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an irking conversation from today....

Discussion in 'Parents of Children with Type 1' started by chkpea, Jan 26, 2011.

  1. frizzyrazzy

    frizzyrazzy Approved members

    Dec 23, 2006
    we have so many more tools at our disposal. That's the good thing. then again, some of the old tools still work just fine. :)

    I think that's the thing to remember. We're attacking diabetes as parents of young kids. Adults are attacking from a very different place with very different needs.
  2. dejahthoris

    dejahthoris Approved members

    Jan 28, 2011
    Is she related to Halle Berry?
  3. denise3099

    denise3099 Approved members

    Jul 31, 2009
    I'm late to the discussion but I wanted to say that well, I don't buy it. Yes it's possible some adults do awesome on the old regular nph regimens. And we've all heard stories of even ppl dx back in the day, way back, growing up with NO complications. Some ppl are just not as prone to them.

    But frankly, if you haven't been to a doc in YEARS, how do you know you are doing so great? What's your a1c? Have you had your eyes dilated? Blood tests for kidney function? Are you testing frequently? What do your logs look like?

    If this was just a passing conversation, I'd just smile and say, How nice for him. But if this was someone I cared about, I'd be on him to get thee to a competant endo!

    And as for not having lows!!!! That right there is suspect! For adults, "normal" bs is right on the edge of a hypo, like 80-90 or 100. How do you stay close to 80-90 and NEVER go low? Most Ds have hypos a couple of times a week. I'm not saying that if you don't have hypos you're doing somthing wrong, but I can't help but think this guy's walking around high most of the time and feeling fine just b/c he's used to it and doesn't even know that his a1c is 9%!! Bottom line: YDMV!!!! Don't you dare feel bad for being so vigilant for your kid. You're doing great!
  4. lauraqofu

    lauraqofu Approved members

    Apr 19, 2010
    I think she either doesn't understand her husband's d, or she's lying. Even if you can get insulin over the counter, syringes require a prescription, right, and I sure as heck don't believe he's testing the minimum of four times a day if he doesn't go to the doctor to get prescriptions for meter strips which means buying them outright which I doubt he's doing at four dollars a day, 120 bucks a month.

    I suspect he thinks he's doing okay because he doesn't test so he doesn't know if he's running in the two hundreds. And I don't like the idea that never having a low is something you should be jealous of...even in an adult without growth hormones, there are everyday variables unless you're eating the exact same things at the same time every day, and getting the exact same amount of exercise at the exact same time every day.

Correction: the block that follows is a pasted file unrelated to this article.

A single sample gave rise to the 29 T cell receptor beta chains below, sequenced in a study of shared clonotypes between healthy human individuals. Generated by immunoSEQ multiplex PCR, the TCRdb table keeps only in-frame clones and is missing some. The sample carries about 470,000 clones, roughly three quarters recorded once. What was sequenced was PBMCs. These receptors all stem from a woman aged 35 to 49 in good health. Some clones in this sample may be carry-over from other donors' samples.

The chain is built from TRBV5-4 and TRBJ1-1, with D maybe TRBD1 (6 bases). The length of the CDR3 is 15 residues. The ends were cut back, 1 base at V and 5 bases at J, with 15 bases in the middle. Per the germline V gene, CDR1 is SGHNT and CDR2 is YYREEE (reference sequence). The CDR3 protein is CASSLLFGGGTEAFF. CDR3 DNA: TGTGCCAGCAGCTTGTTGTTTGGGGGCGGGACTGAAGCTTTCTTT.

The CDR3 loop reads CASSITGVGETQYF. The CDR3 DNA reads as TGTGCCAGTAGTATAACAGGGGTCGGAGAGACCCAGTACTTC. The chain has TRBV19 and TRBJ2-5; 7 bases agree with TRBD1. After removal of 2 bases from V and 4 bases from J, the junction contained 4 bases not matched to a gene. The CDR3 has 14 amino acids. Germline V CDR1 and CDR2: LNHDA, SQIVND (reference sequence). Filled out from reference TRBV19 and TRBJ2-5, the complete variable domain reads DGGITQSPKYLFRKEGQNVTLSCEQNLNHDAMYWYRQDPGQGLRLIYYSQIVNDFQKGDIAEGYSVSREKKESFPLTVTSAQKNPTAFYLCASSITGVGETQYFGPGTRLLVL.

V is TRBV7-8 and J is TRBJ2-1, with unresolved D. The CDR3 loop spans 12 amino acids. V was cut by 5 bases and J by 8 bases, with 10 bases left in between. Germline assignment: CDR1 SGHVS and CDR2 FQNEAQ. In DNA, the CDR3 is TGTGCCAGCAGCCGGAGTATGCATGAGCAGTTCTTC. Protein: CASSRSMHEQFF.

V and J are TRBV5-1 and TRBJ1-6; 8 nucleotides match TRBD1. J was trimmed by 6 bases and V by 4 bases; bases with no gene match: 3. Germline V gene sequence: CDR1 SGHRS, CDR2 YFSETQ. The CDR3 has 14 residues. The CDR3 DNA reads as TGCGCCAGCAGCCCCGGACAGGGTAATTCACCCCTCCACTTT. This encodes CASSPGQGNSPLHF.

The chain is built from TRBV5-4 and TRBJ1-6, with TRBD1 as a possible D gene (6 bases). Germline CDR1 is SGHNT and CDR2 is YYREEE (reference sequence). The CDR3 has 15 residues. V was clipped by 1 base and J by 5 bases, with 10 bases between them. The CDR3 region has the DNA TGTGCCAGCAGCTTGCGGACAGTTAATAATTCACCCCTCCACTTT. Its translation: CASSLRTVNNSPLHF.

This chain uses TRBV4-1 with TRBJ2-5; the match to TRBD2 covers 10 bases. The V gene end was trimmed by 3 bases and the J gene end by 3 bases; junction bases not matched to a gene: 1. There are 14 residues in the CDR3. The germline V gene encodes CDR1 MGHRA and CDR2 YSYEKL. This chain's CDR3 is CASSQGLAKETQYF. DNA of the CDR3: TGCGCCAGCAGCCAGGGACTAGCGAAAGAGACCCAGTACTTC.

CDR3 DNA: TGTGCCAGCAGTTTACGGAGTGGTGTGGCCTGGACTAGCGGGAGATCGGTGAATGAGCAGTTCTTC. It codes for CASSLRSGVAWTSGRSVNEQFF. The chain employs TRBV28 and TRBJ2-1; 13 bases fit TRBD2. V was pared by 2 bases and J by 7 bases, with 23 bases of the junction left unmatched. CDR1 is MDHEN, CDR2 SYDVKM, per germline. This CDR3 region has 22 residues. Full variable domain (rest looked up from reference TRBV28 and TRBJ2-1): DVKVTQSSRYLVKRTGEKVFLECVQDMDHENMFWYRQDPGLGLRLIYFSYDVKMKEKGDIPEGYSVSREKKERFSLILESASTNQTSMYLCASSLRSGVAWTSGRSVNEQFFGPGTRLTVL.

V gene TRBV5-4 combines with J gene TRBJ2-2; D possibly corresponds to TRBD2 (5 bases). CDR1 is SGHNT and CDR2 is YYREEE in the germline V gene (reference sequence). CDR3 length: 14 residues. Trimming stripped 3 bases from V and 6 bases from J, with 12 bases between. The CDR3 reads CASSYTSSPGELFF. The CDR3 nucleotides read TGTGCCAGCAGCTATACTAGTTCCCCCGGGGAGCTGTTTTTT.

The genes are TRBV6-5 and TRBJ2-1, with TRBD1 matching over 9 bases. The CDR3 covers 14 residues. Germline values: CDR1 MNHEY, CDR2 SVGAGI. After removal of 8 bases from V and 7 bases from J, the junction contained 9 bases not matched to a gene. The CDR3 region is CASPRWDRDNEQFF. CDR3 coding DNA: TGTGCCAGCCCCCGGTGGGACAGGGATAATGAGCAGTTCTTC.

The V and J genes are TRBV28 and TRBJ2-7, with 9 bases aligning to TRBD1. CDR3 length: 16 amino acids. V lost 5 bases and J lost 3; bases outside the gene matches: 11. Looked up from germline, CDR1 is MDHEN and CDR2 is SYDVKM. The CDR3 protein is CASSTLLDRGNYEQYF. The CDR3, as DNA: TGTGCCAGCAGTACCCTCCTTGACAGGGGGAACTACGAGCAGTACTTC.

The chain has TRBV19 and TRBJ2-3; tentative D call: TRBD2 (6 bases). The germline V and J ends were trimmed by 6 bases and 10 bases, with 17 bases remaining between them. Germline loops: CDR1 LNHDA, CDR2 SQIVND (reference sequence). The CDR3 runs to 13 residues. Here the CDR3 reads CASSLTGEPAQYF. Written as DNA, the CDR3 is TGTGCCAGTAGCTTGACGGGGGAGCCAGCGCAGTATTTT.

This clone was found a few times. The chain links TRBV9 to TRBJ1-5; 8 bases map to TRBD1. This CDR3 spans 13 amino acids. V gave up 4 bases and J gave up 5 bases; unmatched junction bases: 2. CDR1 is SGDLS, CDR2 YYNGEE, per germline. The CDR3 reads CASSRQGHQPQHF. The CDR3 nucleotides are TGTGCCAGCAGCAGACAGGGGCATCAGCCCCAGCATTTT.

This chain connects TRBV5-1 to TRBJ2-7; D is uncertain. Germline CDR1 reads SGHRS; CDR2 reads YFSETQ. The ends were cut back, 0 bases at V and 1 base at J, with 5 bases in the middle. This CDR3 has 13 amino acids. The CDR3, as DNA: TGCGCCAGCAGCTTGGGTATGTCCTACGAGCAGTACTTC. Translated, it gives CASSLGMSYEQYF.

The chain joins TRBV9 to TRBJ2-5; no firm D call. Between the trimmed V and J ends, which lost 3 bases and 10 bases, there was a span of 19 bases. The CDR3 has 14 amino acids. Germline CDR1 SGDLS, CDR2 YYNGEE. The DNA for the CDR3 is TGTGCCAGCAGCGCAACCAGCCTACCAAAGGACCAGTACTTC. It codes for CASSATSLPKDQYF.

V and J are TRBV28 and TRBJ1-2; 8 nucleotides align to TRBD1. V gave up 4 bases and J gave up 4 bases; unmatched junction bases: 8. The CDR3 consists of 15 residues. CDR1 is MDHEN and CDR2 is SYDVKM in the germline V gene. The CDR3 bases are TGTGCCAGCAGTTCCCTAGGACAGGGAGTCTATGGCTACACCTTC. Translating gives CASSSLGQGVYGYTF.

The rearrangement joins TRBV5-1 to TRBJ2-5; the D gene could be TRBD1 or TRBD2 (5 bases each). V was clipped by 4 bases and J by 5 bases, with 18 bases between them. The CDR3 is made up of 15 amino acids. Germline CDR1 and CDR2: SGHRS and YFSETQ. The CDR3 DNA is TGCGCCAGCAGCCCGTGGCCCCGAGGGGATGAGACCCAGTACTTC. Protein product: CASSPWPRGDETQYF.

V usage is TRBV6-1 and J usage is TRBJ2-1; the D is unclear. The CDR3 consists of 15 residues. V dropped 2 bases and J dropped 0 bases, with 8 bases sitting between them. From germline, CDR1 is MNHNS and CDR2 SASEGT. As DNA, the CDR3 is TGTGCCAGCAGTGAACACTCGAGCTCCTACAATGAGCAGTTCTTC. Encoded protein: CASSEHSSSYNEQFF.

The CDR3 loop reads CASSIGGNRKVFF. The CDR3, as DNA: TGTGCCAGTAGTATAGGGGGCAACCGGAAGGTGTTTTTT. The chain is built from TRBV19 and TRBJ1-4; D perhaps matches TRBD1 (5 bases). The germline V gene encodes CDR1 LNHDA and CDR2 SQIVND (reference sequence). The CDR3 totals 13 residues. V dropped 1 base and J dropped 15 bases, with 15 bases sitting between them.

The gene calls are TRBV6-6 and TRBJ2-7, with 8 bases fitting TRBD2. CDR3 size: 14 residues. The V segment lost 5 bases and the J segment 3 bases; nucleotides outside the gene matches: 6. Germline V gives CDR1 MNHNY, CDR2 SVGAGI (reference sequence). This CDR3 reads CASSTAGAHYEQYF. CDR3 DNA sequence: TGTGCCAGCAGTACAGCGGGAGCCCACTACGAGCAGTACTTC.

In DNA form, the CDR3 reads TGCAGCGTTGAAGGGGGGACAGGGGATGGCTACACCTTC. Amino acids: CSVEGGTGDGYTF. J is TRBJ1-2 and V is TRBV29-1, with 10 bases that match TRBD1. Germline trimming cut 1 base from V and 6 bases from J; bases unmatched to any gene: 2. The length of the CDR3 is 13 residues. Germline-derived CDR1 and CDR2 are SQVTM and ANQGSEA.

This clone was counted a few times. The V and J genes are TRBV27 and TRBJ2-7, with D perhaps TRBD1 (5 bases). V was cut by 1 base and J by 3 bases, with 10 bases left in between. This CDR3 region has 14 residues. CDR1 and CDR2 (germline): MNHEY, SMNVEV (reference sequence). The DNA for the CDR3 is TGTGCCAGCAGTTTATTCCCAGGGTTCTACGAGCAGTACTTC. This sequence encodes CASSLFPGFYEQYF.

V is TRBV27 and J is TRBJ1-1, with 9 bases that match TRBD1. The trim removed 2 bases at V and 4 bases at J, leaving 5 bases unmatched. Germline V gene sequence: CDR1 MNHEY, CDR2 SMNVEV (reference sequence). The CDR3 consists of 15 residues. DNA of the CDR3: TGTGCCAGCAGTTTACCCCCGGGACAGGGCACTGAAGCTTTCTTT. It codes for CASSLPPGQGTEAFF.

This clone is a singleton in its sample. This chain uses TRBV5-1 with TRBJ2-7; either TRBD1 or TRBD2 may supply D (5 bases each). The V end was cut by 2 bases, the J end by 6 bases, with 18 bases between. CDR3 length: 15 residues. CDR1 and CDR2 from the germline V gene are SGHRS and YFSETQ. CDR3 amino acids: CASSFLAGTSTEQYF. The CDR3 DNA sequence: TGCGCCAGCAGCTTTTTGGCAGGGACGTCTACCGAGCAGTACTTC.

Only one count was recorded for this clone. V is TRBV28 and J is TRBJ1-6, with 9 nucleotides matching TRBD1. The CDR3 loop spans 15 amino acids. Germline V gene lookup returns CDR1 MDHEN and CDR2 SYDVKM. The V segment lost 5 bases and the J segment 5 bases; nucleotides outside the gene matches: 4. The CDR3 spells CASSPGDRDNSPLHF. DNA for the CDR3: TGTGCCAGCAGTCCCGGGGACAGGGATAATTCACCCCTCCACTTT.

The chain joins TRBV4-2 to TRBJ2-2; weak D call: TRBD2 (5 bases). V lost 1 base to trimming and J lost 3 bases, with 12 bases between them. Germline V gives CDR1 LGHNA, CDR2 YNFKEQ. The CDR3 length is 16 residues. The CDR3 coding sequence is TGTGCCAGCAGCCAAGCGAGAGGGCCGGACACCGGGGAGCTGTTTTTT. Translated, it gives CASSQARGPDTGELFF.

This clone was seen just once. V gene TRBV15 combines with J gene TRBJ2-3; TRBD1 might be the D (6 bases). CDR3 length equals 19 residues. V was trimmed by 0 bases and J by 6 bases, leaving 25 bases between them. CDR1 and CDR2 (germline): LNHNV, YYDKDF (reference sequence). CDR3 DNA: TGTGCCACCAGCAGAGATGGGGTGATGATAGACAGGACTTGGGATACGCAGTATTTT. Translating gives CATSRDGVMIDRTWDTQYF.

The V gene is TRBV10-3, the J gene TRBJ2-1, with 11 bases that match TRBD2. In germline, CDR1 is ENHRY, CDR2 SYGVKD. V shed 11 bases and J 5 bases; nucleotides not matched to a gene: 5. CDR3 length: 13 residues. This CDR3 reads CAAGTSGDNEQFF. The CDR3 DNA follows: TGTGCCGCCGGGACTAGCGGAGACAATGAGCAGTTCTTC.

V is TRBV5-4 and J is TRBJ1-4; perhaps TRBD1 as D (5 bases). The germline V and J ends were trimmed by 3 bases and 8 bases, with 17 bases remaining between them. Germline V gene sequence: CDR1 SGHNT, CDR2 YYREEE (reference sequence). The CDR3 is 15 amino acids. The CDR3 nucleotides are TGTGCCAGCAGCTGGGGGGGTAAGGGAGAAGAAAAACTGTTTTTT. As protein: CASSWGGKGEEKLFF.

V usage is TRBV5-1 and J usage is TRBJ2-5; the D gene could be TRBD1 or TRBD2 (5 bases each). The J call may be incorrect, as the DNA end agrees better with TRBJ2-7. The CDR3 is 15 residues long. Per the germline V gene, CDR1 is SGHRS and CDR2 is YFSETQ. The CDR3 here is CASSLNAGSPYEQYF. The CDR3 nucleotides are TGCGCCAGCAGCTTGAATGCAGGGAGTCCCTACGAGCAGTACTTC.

And as someone else mentioned, yeah he may think he's doing okay, but complications sometimes take years to appear.

    With this, as with all the other common misinformation out there, I think I would just try to extract myself from the conversation as quickly as possible so I don't lose it and try to smack some sense into someone.:p
  5. fredntan2

    fredntan2 Approved members

    Apr 21, 2007
    I can't tell you how many, people I run into that think just because someone is on insulin that makes them type 1. I really wouldnt go back to that vitamin shop.
  6. kimmcannally

    kimmcannally Approved members

    Feb 28, 2010
    Yep, I know a nurse who's husband is type 2 on insulin. When I asked if he was type 1 or type 2, she told me he had been type 2 but was now type 1 because he was on insulin.
  7. jcanolson

    jcanolson Approved members

    Apr 7, 2008
    I was at a meeting where the nurse that was the manager of the diabetes specialized care call center of a large health insurance company was speaking. She made the comment, "I make sure to watch what I eat and exercise, so my Type 2 diabetes doesn't become Type 1."

    I was speechless.
  8. Heather(CA)

    Heather(CA) Approved members

    Jun 18, 2007
    I could be wrong...But, if he did change his insulin she probably wouldn't know it. And if a small change sent him low he is probably on 2 shots of NPH mixed with fastacting and on a VERY strict schedule. He also doesn't have as much variable to deal with. hormones/growth spurts, sports, etc...:)
  9. sarahspins

    sarahspins Approved members

    May 5, 2009